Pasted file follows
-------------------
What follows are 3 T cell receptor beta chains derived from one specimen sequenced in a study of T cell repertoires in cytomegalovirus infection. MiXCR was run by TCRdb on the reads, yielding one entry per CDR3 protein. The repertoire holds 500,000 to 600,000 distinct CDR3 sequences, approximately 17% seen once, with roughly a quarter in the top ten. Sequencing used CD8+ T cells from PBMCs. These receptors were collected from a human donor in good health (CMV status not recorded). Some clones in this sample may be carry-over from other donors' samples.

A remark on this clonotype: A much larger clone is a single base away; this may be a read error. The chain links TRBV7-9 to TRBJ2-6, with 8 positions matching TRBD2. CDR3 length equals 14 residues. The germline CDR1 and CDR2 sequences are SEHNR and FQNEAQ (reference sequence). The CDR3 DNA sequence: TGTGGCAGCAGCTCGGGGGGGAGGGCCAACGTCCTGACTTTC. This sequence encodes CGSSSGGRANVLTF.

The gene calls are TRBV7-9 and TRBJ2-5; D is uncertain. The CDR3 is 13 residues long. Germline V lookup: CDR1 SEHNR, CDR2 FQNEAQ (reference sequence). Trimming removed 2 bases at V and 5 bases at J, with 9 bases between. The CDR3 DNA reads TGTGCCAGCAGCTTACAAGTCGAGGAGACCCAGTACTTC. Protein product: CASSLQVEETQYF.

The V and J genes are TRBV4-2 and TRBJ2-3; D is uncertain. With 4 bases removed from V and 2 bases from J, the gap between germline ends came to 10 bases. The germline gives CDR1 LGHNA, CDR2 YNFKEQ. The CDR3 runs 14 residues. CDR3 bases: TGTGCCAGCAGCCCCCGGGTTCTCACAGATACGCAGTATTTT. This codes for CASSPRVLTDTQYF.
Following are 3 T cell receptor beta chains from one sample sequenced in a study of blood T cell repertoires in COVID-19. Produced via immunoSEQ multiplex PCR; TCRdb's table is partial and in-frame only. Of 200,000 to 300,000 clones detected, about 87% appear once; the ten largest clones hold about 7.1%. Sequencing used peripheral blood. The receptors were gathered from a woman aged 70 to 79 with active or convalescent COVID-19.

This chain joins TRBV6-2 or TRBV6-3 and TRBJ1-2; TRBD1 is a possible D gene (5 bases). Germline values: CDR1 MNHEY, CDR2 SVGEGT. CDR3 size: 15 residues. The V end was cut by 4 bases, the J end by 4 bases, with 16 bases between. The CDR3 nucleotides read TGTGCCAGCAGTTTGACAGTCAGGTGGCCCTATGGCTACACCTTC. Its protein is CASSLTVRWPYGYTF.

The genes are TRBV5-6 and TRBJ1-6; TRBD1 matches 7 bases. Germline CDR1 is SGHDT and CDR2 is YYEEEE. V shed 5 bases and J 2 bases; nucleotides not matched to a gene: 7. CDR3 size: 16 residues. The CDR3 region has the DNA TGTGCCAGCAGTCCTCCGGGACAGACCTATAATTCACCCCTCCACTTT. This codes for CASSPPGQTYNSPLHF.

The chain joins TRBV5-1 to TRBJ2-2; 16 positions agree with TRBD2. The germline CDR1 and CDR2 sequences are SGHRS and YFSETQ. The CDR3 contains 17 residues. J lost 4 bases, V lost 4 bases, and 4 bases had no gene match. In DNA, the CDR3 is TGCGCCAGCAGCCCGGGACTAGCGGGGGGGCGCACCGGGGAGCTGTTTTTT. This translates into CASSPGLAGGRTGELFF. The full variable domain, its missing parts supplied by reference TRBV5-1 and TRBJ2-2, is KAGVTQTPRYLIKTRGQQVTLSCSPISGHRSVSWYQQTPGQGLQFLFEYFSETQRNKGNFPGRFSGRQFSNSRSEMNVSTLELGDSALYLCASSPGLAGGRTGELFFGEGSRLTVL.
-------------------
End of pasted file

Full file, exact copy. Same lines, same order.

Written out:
What follows are 3 T cell receptor beta chains derived from one specimen sequenced in a study of T cell repertoires in cytomegalovirus infection. MiXCR was run by TCRdb on the reads, yielding one entry per CDR3 protein. The repertoire holds 500,000 to 600,000 distinct CDR3 sequences, approximately 17% seen once, with roughly a quarter in the top ten. Sequencing used CD8+ T cells from PBMCs. These receptors were collected from a human donor in good health (CMV status not recorded). Some clones in this sample may be carry-over from other donors' samples.

A remark on this clonotype: A much larger clone is a single base away; this may be a read error. The chain links TRBV7-9 to TRBJ2-6, with 8 positions matching TRBD2. CDR3 length equals 14 residues. The germline CDR1 and CDR2 sequences are SEHNR and FQNEAQ (reference sequence). The CDR3 DNA sequence: TGTGGCAGCAGCTCGGGGGGGAGGGCCAACGTCCTGACTTTC. This sequence encodes CGSSSGGRANVLTF.

The gene calls are TRBV7-9 and TRBJ2-5; D is uncertain. The CDR3 is 13 residues long. Germline V lookup: CDR1 SEHNR, CDR2 FQNEAQ (reference sequence). Trimming removed 2 bases at V and 5 bases at J, with 9 bases between. The CDR3 DNA reads TGTGCCAGCAGCTTACAAGTCGAGGAGACCCAGTACTTC. Protein product: CASSLQVEETQYF.

The V and J genes are TRBV4-2 and TRBJ2-3; D is uncertain. With 4 bases removed from V and 2 bases from J, the gap between germline ends came to 10 bases. The germline gives CDR1 LGHNA, CDR2 YNFKEQ. The CDR3 runs 14 residues. CDR3 bases: TGTGCCAGCAGCCCCCGGGTTCTCACAGATACGCAGTATTTT. This codes for CASSPRVLTDTQYF.
Following are 3 T cell receptor beta chains from one sample sequenced in a study of blood T cell repertoires in COVID-19. Produced via immunoSEQ multiplex PCR; TCRdb's table is partial and in-frame only. Of 200,000 to 300,000 clones detected, about 87% appear once; the ten largest clones hold about 7.1%. Sequencing used peripheral blood. The receptors were gathered from a woman aged 70 to 79 with active or convalescent COVID-19.

This chain joins TRBV6-2 or TRBV6-3 and TRBJ1-2; TRBD1 is a possible D gene (5 bases). Germline values: CDR1 MNHEY, CDR2 SVGEGT. CDR3 size: 15 residues. The V end was cut by 4 bases, the J end by 4 bases, with 16 bases between. The CDR3 nucleotides read TGTGCCAGCAGTTTGACAGTCAGGTGGCCCTATGGCTACACCTTC. Its protein is CASSLTVRWPYGYTF.

The genes are TRBV5-6 and TRBJ1-6; TRBD1 matches 7 bases. Germline CDR1 is SGHDT and CDR2 is YYEEEE. V shed 5 bases and J 2 bases; nucleotides not matched to a gene: 7. CDR3 size: 16 residues. The CDR3 region has the DNA TGTGCCAGCAGTCCTCCGGGACAGACCTATAATTCACCCCTCCACTTT. This codes for CASSPPGQTYNSPLHF.

The chain joins TRBV5-1 to TRBJ2-2; 16 positions agree with TRBD2. The germline CDR1 and CDR2 sequences are SGHRS and YFSETQ. The CDR3 contains 17 residues. J lost 4 bases, V lost 4 bases, and 4 bases had no gene match. In DNA, the CDR3 is TGCGCCAGCAGCCCGGGACTAGCGGGGGGGCGCACCGGGGAGCTGTTTTTT. This translates into CASSPGLAGGRTGELFF. The full variable domain, its missing parts supplied by reference TRBV5-1 and TRBJ2-2, is KAGVTQTPRYLIKTRGQQVTLSCSPISGHRSVSWYQQTPGQGLQFLFEYFSETQRNKGNFPGRFSGRQFSNSRSEMNVSTLELGDSALYLCASSPGLAGGRTGELFFGEGSRLTVL.